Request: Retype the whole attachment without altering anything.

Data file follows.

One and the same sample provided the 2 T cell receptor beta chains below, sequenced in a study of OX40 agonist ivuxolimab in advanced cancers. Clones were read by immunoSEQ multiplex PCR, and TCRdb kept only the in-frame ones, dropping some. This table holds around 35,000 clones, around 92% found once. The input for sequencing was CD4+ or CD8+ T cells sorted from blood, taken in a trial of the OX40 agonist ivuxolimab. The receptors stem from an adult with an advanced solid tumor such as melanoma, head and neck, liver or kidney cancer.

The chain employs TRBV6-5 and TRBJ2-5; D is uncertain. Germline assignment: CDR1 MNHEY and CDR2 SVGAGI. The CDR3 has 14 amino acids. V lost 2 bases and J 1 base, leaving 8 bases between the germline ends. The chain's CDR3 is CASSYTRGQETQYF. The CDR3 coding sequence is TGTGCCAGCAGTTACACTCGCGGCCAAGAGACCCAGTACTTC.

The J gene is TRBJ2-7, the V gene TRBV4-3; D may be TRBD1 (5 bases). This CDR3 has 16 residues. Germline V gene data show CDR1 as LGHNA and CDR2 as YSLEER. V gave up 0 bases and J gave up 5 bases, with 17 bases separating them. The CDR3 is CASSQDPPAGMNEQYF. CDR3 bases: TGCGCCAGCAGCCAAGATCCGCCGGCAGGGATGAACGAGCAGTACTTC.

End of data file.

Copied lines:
One and the same sample provided the 2 T cell receptor beta chains below, sequenced in a study of OX40 agonist ivuxolimab in advanced cancers. Clones were read by immunoSEQ multiplex PCR, and TCRdb kept only the in-frame ones, dropping some. This table holds around 35,000 clones, around 92% found once. The input for sequencing was CD4+ or CD8+ T cells sorted from blood, taken in a trial of the OX40 agonist ivuxolimab. The receptors stem from an adult with an advanced solid tumor such as melanoma, head and neck, liver or kidney cancer.

The chain employs TRBV6-5 and TRBJ2-5; D is uncertain. Germline assignment: CDR1 MNHEY and CDR2 SVGAGI. The CDR3 has 14 amino acids. V lost 2 bases and J 1 base, leaving 8 bases between the germline ends. The chain's CDR3 is CASSYTRGQETQYF. The CDR3 coding sequence is TGTGCCAGCAGTTACACTCGCGGCCAAGAGACCCAGTACTTC.

The J gene is TRBJ2-7, the V gene TRBV4-3; D may be TRBD1 (5 bases). This CDR3 has 16 residues. Germline V gene data show CDR1 as LGHNA and CDR2 as YSLEER. V gave up 0 bases and J gave up 5 bases, with 17 bases separating them. The CDR3 is CASSQDPPAGMNEQYF. CDR3 bases: TGCGCCAGCAGCCAAGATCCGCCGGCAGGGATGAACGAGCAGTACTTC.